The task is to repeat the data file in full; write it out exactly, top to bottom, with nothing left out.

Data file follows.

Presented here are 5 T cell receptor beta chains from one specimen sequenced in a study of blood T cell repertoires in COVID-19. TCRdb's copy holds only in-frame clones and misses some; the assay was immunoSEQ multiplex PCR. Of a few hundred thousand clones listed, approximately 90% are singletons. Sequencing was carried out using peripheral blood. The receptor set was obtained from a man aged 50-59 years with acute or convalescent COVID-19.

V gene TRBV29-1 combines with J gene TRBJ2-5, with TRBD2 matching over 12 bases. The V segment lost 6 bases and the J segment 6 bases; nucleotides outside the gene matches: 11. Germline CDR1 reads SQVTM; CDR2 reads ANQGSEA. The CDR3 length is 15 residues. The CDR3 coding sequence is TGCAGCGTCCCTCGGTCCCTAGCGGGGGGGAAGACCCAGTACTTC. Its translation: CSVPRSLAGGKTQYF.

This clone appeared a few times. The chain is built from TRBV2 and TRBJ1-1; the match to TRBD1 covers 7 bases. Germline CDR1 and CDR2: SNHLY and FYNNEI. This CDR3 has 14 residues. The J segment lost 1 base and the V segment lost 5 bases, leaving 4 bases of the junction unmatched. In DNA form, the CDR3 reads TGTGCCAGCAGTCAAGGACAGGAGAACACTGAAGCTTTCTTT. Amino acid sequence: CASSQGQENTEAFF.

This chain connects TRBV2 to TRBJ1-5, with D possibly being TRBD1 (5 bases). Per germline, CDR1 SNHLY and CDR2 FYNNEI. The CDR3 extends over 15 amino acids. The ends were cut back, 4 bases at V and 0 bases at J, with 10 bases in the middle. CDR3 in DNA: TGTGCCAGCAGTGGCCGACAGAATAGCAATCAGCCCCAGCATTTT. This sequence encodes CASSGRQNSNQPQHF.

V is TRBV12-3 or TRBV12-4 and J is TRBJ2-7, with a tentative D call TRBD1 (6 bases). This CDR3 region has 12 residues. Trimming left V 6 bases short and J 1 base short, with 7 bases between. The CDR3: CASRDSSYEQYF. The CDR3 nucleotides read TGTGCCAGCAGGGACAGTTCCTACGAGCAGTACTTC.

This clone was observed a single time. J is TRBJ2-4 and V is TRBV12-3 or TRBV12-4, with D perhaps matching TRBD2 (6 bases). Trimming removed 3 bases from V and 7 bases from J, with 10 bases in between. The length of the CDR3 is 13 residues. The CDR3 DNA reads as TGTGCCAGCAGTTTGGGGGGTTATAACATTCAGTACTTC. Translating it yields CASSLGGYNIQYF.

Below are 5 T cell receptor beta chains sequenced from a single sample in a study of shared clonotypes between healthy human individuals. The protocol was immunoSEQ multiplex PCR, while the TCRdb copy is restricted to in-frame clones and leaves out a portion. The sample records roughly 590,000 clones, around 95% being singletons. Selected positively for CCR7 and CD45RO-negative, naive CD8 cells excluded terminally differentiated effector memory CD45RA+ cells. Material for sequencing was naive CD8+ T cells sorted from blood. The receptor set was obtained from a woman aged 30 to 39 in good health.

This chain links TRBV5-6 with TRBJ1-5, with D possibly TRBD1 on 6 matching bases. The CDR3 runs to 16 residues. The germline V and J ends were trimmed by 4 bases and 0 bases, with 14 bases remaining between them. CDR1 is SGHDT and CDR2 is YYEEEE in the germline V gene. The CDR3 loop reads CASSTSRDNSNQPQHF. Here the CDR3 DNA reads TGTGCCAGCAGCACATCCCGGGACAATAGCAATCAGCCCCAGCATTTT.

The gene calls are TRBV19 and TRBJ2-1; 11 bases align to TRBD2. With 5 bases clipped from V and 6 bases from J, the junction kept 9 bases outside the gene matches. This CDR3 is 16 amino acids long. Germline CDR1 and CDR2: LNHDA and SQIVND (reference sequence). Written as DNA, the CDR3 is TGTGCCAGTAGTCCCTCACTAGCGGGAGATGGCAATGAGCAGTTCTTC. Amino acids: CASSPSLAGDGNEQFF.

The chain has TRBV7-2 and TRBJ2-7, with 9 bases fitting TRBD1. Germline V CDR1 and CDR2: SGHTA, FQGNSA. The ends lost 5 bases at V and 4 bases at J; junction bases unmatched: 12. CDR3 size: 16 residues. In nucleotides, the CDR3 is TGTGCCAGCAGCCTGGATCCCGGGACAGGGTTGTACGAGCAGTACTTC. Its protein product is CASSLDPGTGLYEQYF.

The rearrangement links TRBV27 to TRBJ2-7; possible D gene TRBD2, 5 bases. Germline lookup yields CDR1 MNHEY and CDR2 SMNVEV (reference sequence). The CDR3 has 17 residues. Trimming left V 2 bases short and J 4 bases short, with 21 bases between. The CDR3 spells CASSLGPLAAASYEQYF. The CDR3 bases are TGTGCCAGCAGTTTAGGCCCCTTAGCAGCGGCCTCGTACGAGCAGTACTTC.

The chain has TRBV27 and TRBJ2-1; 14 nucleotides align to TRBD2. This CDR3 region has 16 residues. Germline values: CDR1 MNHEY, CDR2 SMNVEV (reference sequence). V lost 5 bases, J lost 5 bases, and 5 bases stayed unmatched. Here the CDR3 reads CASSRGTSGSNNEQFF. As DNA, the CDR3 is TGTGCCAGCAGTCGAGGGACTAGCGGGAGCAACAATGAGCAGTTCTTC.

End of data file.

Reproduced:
Presented here are 5 T cell receptor beta chains from one specimen sequenced in a study of blood T cell repertoires in COVID-19. TCRdb's copy holds only in-frame clones and misses some; the assay was immunoSEQ multiplex PCR. Of a few hundred thousand clones listed, approximately 90% are singletons. Sequencing was carried out using peripheral blood. The receptor set was obtained from a man aged 50-59 years with acute or convalescent COVID-19.

V gene TRBV29-1 combines with J gene TRBJ2-5, with TRBD2 matching over 12 bases. The V segment lost 6 bases and the J segment 6 bases; nucleotides outside the gene matches: 11. Germline CDR1 reads SQVTM; CDR2 reads ANQGSEA. The CDR3 length is 15 residues. The CDR3 coding sequence is TGCAGCGTCCCTCGGTCCCTAGCGGGGGGGAAGACCCAGTACTTC. Its translation: CSVPRSLAGGKTQYF.

This clone appeared a few times. The chain is built from TRBV2 and TRBJ1-1; the match to TRBD1 covers 7 bases. Germline CDR1 and CDR2: SNHLY and FYNNEI. This CDR3 has 14 residues. The J segment lost 1 base and the V segment lost 5 bases, leaving 4 bases of the junction unmatched. In DNA form, the CDR3 reads TGTGCCAGCAGTCAAGGACAGGAGAACACTGAAGCTTTCTTT. Amino acid sequence: CASSQGQENTEAFF.

This chain connects TRBV2 to TRBJ1-5, with D possibly being TRBD1 (5 bases). Per germline, CDR1 SNHLY and CDR2 FYNNEI. The CDR3 extends over 15 amino acids. The ends were cut back, 4 bases at V and 0 bases at J, with 10 bases in the middle. CDR3 in DNA: TGTGCCAGCAGTGGCCGACAGAATAGCAATCAGCCCCAGCATTTT. This sequence encodes CASSGRQNSNQPQHF.

V is TRBV12-3 or TRBV12-4 and J is TRBJ2-7, with a tentative D call TRBD1 (6 bases). This CDR3 region has 12 residues. Trimming left V 6 bases short and J 1 base short, with 7 bases between. The CDR3: CASRDSSYEQYF. The CDR3 nucleotides read TGTGCCAGCAGGGACAGTTCCTACGAGCAGTACTTC.

This clone was observed a single time. J is TRBJ2-4 and V is TRBV12-3 or TRBV12-4, with D perhaps matching TRBD2 (6 bases). Trimming removed 3 bases from V and 7 bases from J, with 10 bases in between. The length of the CDR3 is 13 residues. The CDR3 DNA reads as TGTGCCAGCAGTTTGGGGGGTTATAACATTCAGTACTTC. Translating it yields CASSLGGYNIQYF.

Below are 5 T cell receptor beta chains sequenced from a single sample in a study of shared clonotypes between healthy human individuals. The protocol was immunoSEQ multiplex PCR, while the TCRdb copy is restricted to in-frame clones and leaves out a portion. The sample records roughly 590,000 clones, around 95% being singletons. Selected positively for CCR7 and CD45RO-negative, naive CD8 cells excluded terminally differentiated effector memory CD45RA+ cells. Material for sequencing was naive CD8+ T cells sorted from blood. The receptor set was obtained from a woman aged 30 to 39 in good health.

This chain links TRBV5-6 with TRBJ1-5, with D possibly TRBD1 on 6 matching bases. The CDR3 runs to 16 residues. The germline V and J ends were trimmed by 4 bases and 0 bases, with 14 bases remaining between them. CDR1 is SGHDT and CDR2 is YYEEEE in the germline V gene. The CDR3 loop reads CASSTSRDNSNQPQHF. Here the CDR3 DNA reads TGTGCCAGCAGCACATCCCGGGACAATAGCAATCAGCCCCAGCATTTT.

The gene calls are TRBV19 and TRBJ2-1; 11 bases align to TRBD2. With 5 bases clipped from V and 6 bases from J, the junction kept 9 bases outside the gene matches. This CDR3 is 16 amino acids long. Germline CDR1 and CDR2: LNHDA and SQIVND (reference sequence). Written as DNA, the CDR3 is TGTGCCAGTAGTCCCTCACTAGCGGGAGATGGCAATGAGCAGTTCTTC. Amino acids: CASSPSLAGDGNEQFF.

The chain has TRBV7-2 and TRBJ2-7, with 9 bases fitting TRBD1. Germline V CDR1 and CDR2: SGHTA, FQGNSA. The ends lost 5 bases at V and 4 bases at J; junction bases unmatched: 12. CDR3 size: 16 residues. In nucleotides, the CDR3 is TGTGCCAGCAGCCTGGATCCCGGGACAGGGTTGTACGAGCAGTACTTC. Its protein product is CASSLDPGTGLYEQYF.

The rearrangement links TRBV27 to TRBJ2-7; possible D gene TRBD2, 5 bases. Germline lookup yields CDR1 MNHEY and CDR2 SMNVEV (reference sequence). The CDR3 has 17 residues. Trimming left V 2 bases short and J 4 bases short, with 21 bases between. The CDR3 spells CASSLGPLAAASYEQYF. The CDR3 bases are TGTGCCAGCAGTTTAGGCCCCTTAGCAGCGGCCTCGTACGAGCAGTACTTC.

The chain has TRBV27 and TRBJ2-1; 14 nucleotides align to TRBD2. This CDR3 region has 16 residues. Germline values: CDR1 MNHEY, CDR2 SMNVEV (reference sequence). V lost 5 bases, J lost 5 bases, and 5 bases stayed unmatched. Here the CDR3 reads CASSRGTSGSNNEQFF. As DNA, the CDR3 is TGTGCCAGCAGTCGAGGGACTAGCGGGAGCAACAATGAGCAGTTCTTC.